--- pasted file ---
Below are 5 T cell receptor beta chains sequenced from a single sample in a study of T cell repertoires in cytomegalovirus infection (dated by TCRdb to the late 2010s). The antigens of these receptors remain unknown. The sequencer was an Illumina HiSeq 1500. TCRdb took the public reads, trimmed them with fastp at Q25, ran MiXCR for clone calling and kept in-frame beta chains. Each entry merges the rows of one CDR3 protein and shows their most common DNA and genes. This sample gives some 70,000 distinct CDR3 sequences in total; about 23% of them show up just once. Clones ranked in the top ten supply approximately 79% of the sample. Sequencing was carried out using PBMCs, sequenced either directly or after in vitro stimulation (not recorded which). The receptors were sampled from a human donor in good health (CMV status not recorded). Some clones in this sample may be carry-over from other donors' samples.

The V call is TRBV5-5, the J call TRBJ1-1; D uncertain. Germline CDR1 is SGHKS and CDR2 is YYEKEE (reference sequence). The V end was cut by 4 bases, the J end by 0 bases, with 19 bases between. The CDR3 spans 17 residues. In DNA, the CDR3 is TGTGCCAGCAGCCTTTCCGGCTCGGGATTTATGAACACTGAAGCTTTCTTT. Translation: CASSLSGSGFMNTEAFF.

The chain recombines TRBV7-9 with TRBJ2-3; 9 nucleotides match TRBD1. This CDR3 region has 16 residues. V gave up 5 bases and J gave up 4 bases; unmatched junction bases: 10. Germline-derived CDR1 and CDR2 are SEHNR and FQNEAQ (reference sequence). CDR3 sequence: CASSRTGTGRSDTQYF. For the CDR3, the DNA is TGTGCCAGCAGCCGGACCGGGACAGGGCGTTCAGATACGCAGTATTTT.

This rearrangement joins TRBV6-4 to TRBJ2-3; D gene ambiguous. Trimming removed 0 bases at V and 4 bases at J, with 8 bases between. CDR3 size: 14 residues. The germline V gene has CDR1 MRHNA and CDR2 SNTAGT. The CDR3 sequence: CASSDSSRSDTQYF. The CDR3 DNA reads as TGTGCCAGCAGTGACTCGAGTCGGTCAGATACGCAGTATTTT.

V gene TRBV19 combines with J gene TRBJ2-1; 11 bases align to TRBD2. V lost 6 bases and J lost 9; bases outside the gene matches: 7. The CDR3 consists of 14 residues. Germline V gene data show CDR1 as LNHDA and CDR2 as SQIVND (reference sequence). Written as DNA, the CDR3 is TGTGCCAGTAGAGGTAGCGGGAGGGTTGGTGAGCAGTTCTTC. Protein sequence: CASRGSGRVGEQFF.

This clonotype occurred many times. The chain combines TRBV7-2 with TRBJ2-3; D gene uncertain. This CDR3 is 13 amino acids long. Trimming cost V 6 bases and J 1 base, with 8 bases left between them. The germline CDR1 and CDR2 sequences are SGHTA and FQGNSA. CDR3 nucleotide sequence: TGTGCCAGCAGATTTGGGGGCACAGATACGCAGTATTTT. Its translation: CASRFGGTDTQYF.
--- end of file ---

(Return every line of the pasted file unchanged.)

Below are 5 T cell receptor beta chains sequenced from a single sample in a study of T cell repertoires in cytomegalovirus infection (dated by TCRdb to the late 2010s). The antigens of these receptors remain unknown. The sequencer was an Illumina HiSeq 1500. TCRdb took the public reads, trimmed them with fastp at Q25, ran MiXCR for clone calling and kept in-frame beta chains. Each entry merges the rows of one CDR3 protein and shows their most common DNA and genes. This sample gives some 70,000 distinct CDR3 sequences in total; about 23% of them show up just once. Clones ranked in the top ten supply approximately 79% of the sample. Sequencing was carried out using PBMCs, sequenced either directly or after in vitro stimulation (not recorded which). The receptors were sampled from a human donor in good health (CMV status not recorded). Some clones in this sample may be carry-over from other donors' samples.

The V call is TRBV5-5, the J call TRBJ1-1; D uncertain. Germline CDR1 is SGHKS and CDR2 is YYEKEE (reference sequence). The V end was cut by 4 bases, the J end by 0 bases, with 19 bases between. The CDR3 spans 17 residues. In DNA, the CDR3 is TGTGCCAGCAGCCTTTCCGGCTCGGGATTTATGAACACTGAAGCTTTCTTT. Translation: CASSLSGSGFMNTEAFF.

The chain recombines TRBV7-9 with TRBJ2-3; 9 nucleotides match TRBD1. This CDR3 region has 16 residues. V gave up 5 bases and J gave up 4 bases; unmatched junction bases: 10. Germline-derived CDR1 and CDR2 are SEHNR and FQNEAQ (reference sequence). CDR3 sequence: CASSRTGTGRSDTQYF. For the CDR3, the DNA is TGTGCCAGCAGCCGGACCGGGACAGGGCGTTCAGATACGCAGTATTTT.

This rearrangement joins TRBV6-4 to TRBJ2-3; D gene ambiguous. Trimming removed 0 bases at V and 4 bases at J, with 8 bases between. CDR3 size: 14 residues. The germline V gene has CDR1 MRHNA and CDR2 SNTAGT. The CDR3 sequence: CASSDSSRSDTQYF. The CDR3 DNA reads as TGTGCCAGCAGTGACTCGAGTCGGTCAGATACGCAGTATTTT.

V gene TRBV19 combines with J gene TRBJ2-1; 11 bases align to TRBD2. V lost 6 bases and J lost 9; bases outside the gene matches: 7. The CDR3 consists of 14 residues. Germline V gene data show CDR1 as LNHDA and CDR2 as SQIVND (reference sequence). Written as DNA, the CDR3 is TGTGCCAGTAGAGGTAGCGGGAGGGTTGGTGAGCAGTTCTTC. Protein sequence: CASRGSGRVGEQFF.

This clonotype occurred many times. The chain combines TRBV7-2 with TRBJ2-3; D gene uncertain. This CDR3 is 13 amino acids long. Trimming cost V 6 bases and J 1 base, with 8 bases left between them. The germline CDR1 and CDR2 sequences are SGHTA and FQGNSA. CDR3 nucleotide sequence: TGTGCCAGCAGATTTGGGGGCACAGATACGCAGTATTTT. Its translation: CASRFGGTDTQYF.